Compounding these difficulties, growth in middle-income emerging markets is not strong. Slower growth in these countries is reflected in lower projected imports and lower expected commodity prices, which will negatively affect countries that export raw materials and energy resources. The Nigerian economy, just to take one example, is expected to contract by 1.7% this year.
Growth in the US, as reported by the IMF, was 2.6% in 2015, and is forecast to slip to 1.6% this year before rebounding slightly to 2.2% in 2017. There has been a long steady recovery from the 2008 financial crisis, but the effects of that collapse still linger.
Trump promises to boost US growth immediately to 4-5%, but this is pure fantasy. It is far more likely that his anti-trade policies would cause a sharp slowdown, much like the British are experiencing.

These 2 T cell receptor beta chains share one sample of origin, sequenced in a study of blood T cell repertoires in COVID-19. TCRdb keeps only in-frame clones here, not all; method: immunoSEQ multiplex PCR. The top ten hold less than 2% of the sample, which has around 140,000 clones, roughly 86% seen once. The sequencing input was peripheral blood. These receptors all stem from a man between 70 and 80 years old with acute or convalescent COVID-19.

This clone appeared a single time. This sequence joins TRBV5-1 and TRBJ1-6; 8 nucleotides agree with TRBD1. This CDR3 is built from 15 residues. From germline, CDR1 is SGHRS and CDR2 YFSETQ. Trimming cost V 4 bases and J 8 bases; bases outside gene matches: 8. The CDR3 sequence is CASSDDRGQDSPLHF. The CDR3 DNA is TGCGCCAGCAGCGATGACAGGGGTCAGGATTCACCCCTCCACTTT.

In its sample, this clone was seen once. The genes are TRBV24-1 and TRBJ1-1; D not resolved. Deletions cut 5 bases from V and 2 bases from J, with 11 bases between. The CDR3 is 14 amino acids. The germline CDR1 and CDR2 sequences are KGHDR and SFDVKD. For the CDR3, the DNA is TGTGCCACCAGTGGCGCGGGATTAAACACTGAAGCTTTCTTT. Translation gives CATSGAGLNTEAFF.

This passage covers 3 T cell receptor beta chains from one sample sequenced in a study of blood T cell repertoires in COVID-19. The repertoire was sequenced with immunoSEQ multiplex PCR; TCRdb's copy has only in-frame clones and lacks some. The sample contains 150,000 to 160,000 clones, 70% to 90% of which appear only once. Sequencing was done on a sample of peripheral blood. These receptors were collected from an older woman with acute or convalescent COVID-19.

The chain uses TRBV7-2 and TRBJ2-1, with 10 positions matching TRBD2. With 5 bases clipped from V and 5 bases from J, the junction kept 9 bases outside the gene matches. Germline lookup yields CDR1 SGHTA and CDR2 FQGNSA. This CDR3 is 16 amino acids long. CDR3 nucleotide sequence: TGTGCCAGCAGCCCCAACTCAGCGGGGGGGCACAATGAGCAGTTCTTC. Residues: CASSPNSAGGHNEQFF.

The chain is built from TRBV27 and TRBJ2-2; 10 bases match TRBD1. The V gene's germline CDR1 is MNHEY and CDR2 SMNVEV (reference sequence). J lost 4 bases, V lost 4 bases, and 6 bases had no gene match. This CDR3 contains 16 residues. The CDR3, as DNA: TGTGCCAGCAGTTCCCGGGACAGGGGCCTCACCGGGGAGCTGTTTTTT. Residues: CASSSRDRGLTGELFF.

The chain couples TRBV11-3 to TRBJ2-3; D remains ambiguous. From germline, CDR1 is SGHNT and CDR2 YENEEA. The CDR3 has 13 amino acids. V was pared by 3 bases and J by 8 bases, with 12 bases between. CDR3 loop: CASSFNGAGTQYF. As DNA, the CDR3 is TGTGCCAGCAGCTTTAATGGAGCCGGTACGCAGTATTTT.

In fact, the impact of a Trump victory on the US could well be worse. Whereas British Prime Minister Theresa May’s government wants to close the UK’s borders to immigrants from the EU, it does want trade with the world.
Trump, on the other hand, is determined to curtail imports through a variety of policies, all of which are well within the power of a president. He would not need congressional approval to slam the brakes on the US economy.
Even in the best of times, US policymakers often do not think enough about the impact of their actions on the rest of the world. Trump’s trade-led recession would tip Europe back into full-blown recession, which would likely precipitate a serious banking crisis.
If this risk were not contained – and the probability of a European banking debacle is already disconcertingly high – there would be a further negative spiral. Either way, the effects on emerging markets and all lower-income countries would be dramatic.
Investors in the stock market currently regard a Trump presidency as a relatively low-probability development. But, while the precise consequences of bad policies are always hard to predict, if investors are wrong and Trump wins, we should expect a big markdown in expected future earnings for a wide range of stocks – and a likely crash in the broader market.
By Simon Johnson, former chief economist of the IMF. This article is reproduced from Project Syndicate